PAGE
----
Placeholder Image Robert Ross, Attorney at LawHelping People Seeking Justice Downtown in the EveningBreach of Contract & Business Torts Meeting RoomLegal Malpractice & Professional Negligence Outside of a modern HouseReal Estate & Construction Litigation Emergency Room SignWrongful Death  Personal Injury Litigation

What is Premises Liability?

By law, property owners have a duty to certain people who live, work, or enter upon their property. In many cases, the law also imposes this duty on people who manage or control property.

If someone suffers an injury at your home or business, you may (or may not) end up on the receiving end of a claim–or a lawsuit. Knowing your rights, and obligations, may help you manage your property better and avoid unwanted liability.

14L29 Home


“Premises liability” is the legal term for the liability an owner (or manager) of land to third parties for injuries (and events) occurring on the owner’s land, or in the property owner’s home. In the weeks to come, we’ll be exploring this topic in detail.

As a general rule, the law subjects people who own or control land (or dwellings) to two categories of duty arising from the property they own or control:

1. The General Duty of Ordinary Care. Every person who owns or manages property is responsible for injuries which result from the owner (or manager)’s failure to exercise ordinary care in maintaining and managing the property.

2. The Special Duty to Prevent Harm. In addition to the general duty, owners or managers of land may have a special duty to prevent harm to people with whom the property owner (or manager) has a legally recognized “special relationship.” We’ll take a closer look at these relationships in the weeks to come, but some examples are landlord/tenant and business/customer. Whenever you invite or knowingly permit another person onto your property, you should be aware that a “special relationship” may exist. (This isn’t always strictly true, but better safe than sorry.)

In some cases, courts may also decide that a duty is owed in other circumstances. Whether or not a special relationship and/or a duty to an injured person exists is usually an “issue of law” – which means it’s determined by the court as opposed to a jury.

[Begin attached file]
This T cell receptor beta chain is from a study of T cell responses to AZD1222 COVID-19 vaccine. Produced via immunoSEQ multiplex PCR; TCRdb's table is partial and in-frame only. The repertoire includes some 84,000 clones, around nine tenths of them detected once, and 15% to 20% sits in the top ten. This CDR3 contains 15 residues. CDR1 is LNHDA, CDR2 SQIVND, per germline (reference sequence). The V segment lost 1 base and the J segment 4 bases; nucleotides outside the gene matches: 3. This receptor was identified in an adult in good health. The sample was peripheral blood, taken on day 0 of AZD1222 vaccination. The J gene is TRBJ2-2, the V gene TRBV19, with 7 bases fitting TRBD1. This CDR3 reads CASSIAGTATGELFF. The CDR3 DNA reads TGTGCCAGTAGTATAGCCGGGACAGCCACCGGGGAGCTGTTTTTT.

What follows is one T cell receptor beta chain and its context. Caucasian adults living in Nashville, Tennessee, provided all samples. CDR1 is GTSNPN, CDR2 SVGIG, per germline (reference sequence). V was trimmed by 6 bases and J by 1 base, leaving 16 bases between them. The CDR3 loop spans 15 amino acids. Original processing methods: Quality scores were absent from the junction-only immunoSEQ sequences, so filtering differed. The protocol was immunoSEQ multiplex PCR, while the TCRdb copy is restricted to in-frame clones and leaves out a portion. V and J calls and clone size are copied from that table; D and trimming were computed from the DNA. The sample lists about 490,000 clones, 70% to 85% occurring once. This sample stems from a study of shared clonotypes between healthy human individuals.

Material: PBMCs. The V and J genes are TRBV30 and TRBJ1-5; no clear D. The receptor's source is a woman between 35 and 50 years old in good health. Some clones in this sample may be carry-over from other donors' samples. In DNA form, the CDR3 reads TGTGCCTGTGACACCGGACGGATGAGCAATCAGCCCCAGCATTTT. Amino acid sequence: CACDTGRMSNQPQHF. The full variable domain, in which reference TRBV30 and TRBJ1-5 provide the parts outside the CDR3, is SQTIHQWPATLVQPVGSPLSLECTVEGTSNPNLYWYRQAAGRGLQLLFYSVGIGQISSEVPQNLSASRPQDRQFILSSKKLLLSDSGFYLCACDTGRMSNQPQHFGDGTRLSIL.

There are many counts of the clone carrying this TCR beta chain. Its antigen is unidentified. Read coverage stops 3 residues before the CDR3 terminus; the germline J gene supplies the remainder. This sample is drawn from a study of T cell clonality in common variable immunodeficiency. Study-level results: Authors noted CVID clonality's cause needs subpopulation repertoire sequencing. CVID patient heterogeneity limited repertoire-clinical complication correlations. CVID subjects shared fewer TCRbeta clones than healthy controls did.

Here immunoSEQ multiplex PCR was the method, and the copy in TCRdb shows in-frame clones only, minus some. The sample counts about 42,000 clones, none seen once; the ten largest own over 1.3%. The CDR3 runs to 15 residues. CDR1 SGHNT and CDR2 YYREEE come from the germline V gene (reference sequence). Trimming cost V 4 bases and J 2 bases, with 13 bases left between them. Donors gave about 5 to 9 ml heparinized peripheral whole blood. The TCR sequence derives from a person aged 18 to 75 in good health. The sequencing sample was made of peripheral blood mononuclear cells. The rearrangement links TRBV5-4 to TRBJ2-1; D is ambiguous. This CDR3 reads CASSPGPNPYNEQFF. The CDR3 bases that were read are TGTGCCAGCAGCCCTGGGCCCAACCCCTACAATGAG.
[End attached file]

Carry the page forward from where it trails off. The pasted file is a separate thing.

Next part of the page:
The duties which give rise to premises liability arise from “ownership, possession, or control” of premises (which, in this context, means land or buildings placed on land). The word “OR” means the requirements are disjunctive–which means that any one of the three elements may be enough to impose liability.

If you own, possess, or control real property (land, a business, a home, or a building), you need to know about premises liability. Don’t wait until it’s too late, or your lack of knowledge may cost you in more ways than one.


DISCLAIMER: This article is intended for informational purposes only, and does not constitute legal advice or create an attorney-client relationship. Premises liability is a complex legal topic, and no single article can provide complete or comprehensive coverage or information about this or any other legal topic or issue. Your personal liability may differ, based on your individual facts and circumstances. If you believe you have a legal claim or issue, or wish to know more about your individual rights, consult an experienced attorney without delay.


Designed and Powered by NextClient

© 2015 - 2024 Robert S. Ross. All rights reserved.
Custom WebShop™ law firm website design by

Quick Contact Form - Tab